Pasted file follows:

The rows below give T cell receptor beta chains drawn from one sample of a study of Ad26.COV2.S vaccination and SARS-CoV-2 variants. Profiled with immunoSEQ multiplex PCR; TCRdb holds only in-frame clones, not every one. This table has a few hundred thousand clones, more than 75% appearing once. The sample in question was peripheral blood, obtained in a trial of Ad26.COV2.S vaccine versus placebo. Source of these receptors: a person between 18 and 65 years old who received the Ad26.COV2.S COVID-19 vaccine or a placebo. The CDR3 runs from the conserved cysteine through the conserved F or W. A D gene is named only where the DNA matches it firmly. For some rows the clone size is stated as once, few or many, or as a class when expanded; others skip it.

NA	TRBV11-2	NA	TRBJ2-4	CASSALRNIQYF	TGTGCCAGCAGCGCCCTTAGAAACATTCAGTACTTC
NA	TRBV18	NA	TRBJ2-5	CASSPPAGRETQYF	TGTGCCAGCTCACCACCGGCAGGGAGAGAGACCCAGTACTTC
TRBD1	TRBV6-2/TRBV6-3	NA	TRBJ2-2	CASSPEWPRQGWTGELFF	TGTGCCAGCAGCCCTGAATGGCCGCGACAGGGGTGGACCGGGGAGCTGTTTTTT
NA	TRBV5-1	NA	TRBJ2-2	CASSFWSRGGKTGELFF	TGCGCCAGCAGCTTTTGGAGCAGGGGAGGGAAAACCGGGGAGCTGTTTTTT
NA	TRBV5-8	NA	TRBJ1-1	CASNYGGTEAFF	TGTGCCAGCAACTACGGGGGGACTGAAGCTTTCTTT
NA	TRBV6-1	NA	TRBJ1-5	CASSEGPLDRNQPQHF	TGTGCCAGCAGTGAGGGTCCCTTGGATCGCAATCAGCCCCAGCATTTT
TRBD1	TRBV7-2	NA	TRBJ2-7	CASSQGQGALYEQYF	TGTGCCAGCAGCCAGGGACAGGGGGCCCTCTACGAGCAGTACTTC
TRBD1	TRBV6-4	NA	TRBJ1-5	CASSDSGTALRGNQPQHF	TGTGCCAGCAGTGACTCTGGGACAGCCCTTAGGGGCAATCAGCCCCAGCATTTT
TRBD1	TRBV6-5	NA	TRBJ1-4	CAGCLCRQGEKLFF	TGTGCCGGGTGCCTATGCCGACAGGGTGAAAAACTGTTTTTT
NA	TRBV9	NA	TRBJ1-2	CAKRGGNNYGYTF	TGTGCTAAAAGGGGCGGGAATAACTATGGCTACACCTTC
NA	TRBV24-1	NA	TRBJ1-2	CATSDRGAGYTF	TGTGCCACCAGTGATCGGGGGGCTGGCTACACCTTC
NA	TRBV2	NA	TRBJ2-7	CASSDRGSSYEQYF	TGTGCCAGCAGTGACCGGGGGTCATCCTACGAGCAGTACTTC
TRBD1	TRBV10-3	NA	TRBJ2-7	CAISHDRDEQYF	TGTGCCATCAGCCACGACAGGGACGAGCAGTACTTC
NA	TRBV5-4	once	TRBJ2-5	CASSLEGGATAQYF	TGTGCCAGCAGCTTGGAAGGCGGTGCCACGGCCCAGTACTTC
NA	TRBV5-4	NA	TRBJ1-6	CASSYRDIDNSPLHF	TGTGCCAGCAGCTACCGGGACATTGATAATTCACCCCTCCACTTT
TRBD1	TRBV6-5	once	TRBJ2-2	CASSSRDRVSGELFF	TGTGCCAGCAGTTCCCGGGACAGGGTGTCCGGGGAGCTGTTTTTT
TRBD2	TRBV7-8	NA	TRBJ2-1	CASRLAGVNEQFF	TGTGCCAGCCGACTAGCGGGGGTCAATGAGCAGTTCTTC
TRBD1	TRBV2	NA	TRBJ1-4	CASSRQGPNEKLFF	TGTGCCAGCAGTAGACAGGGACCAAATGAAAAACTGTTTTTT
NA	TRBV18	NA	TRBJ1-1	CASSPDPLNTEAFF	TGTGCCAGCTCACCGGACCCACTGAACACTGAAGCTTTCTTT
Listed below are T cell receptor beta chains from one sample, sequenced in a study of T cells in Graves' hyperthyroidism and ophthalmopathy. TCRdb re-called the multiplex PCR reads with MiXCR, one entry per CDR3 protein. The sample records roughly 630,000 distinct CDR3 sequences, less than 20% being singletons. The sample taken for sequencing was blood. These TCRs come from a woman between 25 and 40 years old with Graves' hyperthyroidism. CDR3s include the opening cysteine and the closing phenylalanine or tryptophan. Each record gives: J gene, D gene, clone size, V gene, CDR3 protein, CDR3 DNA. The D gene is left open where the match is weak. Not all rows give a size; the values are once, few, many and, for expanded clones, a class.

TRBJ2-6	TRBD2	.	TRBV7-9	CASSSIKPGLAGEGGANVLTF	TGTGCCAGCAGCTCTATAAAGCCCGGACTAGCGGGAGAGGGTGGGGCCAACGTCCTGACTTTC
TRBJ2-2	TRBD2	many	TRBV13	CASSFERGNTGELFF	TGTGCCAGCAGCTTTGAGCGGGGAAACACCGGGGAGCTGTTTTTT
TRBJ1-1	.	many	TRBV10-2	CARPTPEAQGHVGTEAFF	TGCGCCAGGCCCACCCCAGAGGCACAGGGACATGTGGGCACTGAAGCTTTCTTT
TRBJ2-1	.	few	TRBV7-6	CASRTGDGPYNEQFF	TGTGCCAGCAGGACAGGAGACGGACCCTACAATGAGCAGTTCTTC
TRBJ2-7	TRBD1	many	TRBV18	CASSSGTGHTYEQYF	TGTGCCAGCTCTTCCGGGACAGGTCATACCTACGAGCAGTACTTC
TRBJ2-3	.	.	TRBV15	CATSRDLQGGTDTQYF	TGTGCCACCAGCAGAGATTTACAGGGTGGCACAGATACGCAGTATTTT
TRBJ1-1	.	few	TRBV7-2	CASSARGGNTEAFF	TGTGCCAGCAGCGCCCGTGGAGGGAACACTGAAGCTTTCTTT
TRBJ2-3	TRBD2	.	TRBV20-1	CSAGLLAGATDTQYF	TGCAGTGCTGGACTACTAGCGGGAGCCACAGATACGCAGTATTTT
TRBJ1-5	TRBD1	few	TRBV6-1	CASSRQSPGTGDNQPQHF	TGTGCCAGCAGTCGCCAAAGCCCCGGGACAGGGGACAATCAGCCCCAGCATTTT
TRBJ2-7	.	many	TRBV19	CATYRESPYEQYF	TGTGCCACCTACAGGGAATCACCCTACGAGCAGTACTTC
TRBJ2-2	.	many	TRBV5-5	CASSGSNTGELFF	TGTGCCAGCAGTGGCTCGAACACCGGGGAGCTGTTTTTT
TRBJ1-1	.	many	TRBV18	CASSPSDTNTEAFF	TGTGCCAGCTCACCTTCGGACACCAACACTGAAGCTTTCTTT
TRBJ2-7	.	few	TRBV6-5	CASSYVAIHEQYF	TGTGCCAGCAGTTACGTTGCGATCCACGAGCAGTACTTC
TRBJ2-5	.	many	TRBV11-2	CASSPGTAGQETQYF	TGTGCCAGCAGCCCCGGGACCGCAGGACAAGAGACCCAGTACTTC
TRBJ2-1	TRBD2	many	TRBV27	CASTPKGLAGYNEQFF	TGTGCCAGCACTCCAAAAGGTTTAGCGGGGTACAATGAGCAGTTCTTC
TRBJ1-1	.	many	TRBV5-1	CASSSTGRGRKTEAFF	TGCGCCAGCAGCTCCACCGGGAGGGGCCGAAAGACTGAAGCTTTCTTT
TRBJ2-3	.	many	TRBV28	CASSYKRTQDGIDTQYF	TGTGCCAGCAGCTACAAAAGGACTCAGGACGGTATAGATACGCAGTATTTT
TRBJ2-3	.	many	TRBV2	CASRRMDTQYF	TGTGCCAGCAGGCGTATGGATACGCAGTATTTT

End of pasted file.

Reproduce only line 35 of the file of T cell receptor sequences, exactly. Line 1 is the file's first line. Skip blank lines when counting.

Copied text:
TRBJ2-5	.	many	TRBV11-2	CASSPGTAGQETQYF	TGTGCCAGCAGCCCCGGGACCGCAGGACAAGAGACCCAGTACTTC